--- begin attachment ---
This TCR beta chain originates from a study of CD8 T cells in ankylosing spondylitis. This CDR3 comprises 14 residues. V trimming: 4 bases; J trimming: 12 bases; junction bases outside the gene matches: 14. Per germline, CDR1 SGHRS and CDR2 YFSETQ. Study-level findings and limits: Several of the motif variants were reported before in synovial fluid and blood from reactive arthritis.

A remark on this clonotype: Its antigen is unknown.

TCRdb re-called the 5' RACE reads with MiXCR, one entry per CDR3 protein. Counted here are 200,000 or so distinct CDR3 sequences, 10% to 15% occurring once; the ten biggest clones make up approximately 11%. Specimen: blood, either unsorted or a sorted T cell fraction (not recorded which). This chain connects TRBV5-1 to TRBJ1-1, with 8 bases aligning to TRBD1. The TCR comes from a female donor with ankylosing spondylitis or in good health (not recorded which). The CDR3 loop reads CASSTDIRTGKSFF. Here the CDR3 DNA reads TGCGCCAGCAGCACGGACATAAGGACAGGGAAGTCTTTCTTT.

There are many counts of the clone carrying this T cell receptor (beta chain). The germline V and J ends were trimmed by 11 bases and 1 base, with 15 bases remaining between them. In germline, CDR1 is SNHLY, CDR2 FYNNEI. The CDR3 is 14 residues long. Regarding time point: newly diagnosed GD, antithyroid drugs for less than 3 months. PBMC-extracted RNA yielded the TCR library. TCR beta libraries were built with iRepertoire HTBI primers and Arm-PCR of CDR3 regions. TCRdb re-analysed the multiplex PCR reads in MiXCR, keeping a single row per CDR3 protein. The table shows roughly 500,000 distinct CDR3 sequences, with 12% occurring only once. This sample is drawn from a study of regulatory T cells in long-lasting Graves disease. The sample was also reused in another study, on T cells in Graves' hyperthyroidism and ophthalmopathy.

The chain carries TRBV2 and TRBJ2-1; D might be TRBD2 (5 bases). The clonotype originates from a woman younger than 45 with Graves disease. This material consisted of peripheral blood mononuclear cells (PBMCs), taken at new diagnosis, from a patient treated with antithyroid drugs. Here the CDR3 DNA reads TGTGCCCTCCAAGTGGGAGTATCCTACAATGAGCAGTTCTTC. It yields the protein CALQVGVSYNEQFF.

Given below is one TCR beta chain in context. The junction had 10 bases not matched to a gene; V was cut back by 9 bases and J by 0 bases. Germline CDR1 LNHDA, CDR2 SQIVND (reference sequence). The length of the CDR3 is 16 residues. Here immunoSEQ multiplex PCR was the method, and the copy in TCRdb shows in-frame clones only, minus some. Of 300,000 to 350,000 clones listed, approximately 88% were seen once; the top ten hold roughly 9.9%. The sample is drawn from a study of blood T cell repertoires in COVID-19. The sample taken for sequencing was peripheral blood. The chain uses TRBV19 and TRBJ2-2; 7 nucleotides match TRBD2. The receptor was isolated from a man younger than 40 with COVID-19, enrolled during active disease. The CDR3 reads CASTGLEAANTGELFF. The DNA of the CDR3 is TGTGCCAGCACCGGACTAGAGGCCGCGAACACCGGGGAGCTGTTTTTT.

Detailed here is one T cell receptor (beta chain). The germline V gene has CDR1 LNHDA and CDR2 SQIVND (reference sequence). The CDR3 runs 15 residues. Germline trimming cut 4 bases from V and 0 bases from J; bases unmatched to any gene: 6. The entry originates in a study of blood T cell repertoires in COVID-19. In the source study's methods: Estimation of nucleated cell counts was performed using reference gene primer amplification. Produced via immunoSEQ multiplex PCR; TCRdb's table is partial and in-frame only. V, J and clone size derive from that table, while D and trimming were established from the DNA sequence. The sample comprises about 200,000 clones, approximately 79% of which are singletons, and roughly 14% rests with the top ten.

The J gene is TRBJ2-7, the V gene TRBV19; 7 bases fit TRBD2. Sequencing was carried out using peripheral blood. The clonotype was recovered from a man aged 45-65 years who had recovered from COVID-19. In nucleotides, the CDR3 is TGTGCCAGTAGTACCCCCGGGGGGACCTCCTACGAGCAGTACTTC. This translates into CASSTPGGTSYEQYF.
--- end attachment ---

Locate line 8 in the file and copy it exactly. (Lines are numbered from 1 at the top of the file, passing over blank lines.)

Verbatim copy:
The J gene is TRBJ2-7, the V gene TRBV19; 7 bases fit TRBD2. Sequencing was carried out using peripheral blood. The clonotype was recovered from a man aged 45-65 years who had recovered from COVID-19. In nucleotides, the CDR3 is TGTGCCAGTAGTACCCCCGGGGGGACCTCCTACGAGCAGTACTTC. This translates into CASSTPGGTSYEQYF.